A Poison Tree by William Blake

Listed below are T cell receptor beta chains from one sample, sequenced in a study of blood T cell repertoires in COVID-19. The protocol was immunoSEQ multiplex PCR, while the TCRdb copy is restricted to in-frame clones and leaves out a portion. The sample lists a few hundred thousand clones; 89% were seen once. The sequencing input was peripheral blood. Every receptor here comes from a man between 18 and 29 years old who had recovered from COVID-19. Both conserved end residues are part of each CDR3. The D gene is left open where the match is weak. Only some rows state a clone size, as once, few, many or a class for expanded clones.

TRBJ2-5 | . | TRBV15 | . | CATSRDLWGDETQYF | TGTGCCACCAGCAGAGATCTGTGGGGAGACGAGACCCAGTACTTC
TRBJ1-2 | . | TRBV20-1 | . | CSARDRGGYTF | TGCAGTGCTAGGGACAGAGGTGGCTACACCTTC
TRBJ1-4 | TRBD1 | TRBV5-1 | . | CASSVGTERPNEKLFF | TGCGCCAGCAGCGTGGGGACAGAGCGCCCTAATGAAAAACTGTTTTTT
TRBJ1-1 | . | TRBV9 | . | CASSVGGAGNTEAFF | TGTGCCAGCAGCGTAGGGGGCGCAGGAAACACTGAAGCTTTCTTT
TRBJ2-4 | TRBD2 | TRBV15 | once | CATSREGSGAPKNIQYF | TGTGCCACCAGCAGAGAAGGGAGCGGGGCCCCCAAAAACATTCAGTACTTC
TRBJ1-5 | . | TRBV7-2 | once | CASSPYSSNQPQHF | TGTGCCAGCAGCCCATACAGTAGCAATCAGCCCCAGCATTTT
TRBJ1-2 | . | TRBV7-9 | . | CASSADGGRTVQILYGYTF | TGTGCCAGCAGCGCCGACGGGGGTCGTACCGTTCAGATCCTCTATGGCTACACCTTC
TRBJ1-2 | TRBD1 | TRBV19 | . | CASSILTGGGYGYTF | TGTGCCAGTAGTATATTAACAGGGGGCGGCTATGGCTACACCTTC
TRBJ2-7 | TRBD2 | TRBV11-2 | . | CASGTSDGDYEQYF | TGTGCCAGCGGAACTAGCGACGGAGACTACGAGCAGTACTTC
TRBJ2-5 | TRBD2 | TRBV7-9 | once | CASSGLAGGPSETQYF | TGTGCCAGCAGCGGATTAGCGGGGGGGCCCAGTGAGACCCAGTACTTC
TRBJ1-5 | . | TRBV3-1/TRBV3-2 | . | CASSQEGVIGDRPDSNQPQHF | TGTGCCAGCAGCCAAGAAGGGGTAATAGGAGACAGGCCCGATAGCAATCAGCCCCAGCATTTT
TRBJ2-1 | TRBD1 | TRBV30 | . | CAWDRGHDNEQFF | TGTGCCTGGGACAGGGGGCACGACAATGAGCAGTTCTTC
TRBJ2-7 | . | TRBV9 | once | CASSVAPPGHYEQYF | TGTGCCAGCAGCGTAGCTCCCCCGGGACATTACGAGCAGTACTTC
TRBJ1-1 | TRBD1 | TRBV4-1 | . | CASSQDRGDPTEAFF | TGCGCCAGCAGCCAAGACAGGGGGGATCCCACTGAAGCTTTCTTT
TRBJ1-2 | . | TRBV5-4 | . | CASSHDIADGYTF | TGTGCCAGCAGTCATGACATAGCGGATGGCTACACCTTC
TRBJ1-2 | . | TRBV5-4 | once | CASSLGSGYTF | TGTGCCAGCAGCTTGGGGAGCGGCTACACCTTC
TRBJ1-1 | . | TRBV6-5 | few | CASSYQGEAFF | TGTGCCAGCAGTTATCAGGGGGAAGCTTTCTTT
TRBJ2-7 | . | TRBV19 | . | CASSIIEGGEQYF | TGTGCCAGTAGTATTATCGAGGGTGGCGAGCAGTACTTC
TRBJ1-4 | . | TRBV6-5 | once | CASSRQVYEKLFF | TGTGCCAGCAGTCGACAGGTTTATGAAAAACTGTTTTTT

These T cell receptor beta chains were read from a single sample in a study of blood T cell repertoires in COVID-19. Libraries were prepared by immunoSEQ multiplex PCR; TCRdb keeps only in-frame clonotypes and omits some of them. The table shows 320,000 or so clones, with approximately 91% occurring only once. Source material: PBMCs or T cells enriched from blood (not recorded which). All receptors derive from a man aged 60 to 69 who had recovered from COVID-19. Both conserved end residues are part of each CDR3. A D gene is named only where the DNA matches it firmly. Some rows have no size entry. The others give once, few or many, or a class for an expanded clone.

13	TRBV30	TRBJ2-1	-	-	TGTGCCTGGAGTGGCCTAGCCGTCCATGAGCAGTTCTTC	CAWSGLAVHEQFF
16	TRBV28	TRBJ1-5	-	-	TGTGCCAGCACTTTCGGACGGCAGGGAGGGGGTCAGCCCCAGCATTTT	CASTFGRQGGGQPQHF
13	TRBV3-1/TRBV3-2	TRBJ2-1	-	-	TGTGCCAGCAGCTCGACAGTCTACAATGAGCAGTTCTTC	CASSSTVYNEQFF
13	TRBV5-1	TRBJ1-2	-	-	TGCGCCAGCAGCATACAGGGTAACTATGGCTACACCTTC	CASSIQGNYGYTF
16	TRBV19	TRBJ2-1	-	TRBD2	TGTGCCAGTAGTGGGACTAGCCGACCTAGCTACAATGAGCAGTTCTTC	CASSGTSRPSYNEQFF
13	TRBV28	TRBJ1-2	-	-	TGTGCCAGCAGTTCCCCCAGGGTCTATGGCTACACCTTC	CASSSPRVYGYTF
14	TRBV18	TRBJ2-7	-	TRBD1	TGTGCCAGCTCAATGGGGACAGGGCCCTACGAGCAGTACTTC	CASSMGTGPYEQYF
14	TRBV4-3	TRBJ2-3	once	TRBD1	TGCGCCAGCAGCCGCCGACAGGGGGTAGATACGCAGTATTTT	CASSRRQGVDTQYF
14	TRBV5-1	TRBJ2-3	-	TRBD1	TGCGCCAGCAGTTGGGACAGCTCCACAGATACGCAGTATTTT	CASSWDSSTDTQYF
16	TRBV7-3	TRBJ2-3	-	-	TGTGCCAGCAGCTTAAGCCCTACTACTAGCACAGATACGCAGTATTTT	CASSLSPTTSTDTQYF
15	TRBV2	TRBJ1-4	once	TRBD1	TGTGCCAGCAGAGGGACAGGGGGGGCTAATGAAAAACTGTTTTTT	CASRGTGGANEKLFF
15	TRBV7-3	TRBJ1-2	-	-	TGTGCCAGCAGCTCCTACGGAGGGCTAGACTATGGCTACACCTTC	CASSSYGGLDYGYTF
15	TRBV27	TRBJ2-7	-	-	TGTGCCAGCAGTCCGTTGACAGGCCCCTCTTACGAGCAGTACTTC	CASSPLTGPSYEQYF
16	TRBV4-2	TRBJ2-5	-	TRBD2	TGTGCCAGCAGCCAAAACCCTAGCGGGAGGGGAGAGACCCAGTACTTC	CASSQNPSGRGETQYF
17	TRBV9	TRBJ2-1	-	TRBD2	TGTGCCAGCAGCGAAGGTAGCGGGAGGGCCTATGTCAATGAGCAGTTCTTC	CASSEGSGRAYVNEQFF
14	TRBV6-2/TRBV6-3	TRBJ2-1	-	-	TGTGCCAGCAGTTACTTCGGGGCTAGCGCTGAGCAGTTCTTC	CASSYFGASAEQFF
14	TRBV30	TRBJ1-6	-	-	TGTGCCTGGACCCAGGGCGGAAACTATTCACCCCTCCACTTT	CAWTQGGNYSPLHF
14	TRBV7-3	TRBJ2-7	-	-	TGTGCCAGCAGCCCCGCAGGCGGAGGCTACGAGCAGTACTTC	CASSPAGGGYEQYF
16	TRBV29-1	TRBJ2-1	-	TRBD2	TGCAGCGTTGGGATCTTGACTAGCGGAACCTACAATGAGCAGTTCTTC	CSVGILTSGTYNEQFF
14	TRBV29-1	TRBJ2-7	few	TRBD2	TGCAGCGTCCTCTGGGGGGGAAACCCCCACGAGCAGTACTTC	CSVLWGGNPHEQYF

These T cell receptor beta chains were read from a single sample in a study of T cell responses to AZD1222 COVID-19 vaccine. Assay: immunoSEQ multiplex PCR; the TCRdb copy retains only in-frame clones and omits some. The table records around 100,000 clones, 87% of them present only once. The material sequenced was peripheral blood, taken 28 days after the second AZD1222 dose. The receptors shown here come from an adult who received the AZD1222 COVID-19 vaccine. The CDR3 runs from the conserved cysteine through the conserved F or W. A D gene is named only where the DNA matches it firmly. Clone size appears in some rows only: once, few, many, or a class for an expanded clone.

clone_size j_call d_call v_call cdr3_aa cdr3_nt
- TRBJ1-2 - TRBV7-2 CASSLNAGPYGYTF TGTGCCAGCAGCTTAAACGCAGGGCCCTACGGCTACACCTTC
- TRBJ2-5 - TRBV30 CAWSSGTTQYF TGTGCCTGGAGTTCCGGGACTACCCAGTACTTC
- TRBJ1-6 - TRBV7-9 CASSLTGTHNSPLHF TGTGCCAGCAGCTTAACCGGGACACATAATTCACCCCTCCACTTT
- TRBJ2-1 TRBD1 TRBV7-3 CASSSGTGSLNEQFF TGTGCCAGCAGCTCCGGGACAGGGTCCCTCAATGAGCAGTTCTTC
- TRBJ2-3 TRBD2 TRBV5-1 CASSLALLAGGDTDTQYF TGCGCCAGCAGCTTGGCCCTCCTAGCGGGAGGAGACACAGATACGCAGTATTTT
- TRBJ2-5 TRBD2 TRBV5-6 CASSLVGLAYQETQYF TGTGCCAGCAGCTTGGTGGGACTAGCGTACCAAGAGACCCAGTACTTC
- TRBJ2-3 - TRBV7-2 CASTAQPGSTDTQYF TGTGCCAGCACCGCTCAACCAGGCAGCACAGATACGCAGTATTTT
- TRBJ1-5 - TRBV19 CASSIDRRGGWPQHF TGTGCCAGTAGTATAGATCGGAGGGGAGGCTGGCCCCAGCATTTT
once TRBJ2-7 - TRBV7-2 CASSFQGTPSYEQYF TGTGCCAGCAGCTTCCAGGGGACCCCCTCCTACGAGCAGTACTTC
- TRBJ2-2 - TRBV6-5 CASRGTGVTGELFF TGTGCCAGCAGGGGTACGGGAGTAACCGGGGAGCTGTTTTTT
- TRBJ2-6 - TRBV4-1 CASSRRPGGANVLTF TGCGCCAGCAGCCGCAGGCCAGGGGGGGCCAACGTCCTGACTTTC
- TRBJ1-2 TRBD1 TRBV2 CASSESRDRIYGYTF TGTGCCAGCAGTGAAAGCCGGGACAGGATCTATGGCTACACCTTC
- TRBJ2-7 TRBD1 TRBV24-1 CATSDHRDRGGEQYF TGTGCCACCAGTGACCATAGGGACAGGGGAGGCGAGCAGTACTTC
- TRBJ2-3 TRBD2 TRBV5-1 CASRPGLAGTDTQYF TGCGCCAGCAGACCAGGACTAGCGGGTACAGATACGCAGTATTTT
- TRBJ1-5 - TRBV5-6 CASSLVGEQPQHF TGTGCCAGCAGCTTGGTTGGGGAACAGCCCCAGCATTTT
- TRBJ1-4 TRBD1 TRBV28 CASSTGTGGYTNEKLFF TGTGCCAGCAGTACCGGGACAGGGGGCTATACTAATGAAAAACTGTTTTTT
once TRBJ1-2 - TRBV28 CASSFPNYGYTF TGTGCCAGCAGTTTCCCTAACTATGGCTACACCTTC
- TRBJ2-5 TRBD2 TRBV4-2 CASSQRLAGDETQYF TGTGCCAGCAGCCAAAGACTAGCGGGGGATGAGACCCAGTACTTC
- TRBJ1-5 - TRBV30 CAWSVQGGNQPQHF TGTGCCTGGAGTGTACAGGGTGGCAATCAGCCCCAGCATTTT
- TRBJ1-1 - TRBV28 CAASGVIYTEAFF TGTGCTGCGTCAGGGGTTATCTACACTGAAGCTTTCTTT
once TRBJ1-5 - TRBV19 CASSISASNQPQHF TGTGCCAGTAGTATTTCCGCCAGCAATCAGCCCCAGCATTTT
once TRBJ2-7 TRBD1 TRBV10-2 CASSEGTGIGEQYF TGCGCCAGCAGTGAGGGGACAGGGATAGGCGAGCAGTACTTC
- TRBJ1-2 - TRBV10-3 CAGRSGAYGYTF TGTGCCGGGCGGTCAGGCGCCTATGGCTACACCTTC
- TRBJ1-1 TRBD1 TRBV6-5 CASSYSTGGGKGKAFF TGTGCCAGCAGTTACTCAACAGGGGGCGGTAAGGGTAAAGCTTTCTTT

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“Then the Lord God said, “behold, the man has become like one of Us, knowing good and evil; and now, he might stretch out his hand, and take also from the tree of life, and eat, and live forever”” (New American Standard Bible, Gen. 3:22). The poem “A Poison Tree” by William Blake completes a full circle around the story of the fall of man in the book of Genesis incorporating how the human nature functions. Blake uses metaphors, allusions and diction to tell his views on the subject of human nature and God, and conveys his message more clearly through the rhyme scheme, meter and simplicity of the poem overall. “A Poison Tree” is showing how when one manifests anger in one’s heart it grows into a desire for death, and through one’s conniving tricks one can lure in a foe into trusting resulting in a demise. Blake was an English man born and raised in poverty; from his birth his parents were “political radicals and religious dissenters” (“A Poison Tree William Blake 1793”). They taught Blake to believe in “the personal, mystical revelation of the Divinity through scripture and in following the dictates of conscience” (“A Poison Tree William Blake 1793”). “Throughout his life, Blake's own interpretation of scripture; actual visions of the nonmaterial world; and a dedication to political, religious, and sexual liberty formed the foundations of his beliefs and served as the cornerstones of his work” (“ A Poison Tree William Blake 1793”). Blake was part of Swedenborgianism which was a religious group that broke off from the Church of England. They believed that the spiritual world and the physical world were linked and that human beings could communicate with spirits, which explains Blake’s claims to have visions that inspired his wo... ... middle of paper ... ...oem “A Poison Tree” was carefully crafted to have both the pieces and the stitches to work so well together. Another thing that adds so flawlessly to the poem is the background knowledge and the way Blake put so much of himself into the poem; “So every good tree bears good fruit, but the bad tree bears bad fruit” (New American Standard Bible, Matt 7:17). Works Cited "A Poison Tree William Blake 1793." novelguide.com. N.p., n.d. Web. 3 April 2011 . New American Standard Bible. Grand Rapids,MI: Zondervan, 2002. Print. "William Blake A Poison Tree." www.echeat.com. N.p., n.d. Web. 4 Apr 2011. . "William Blake Biographies." notablebiographies.com. N.p., n.d. Web. 4 Apr 2011. .
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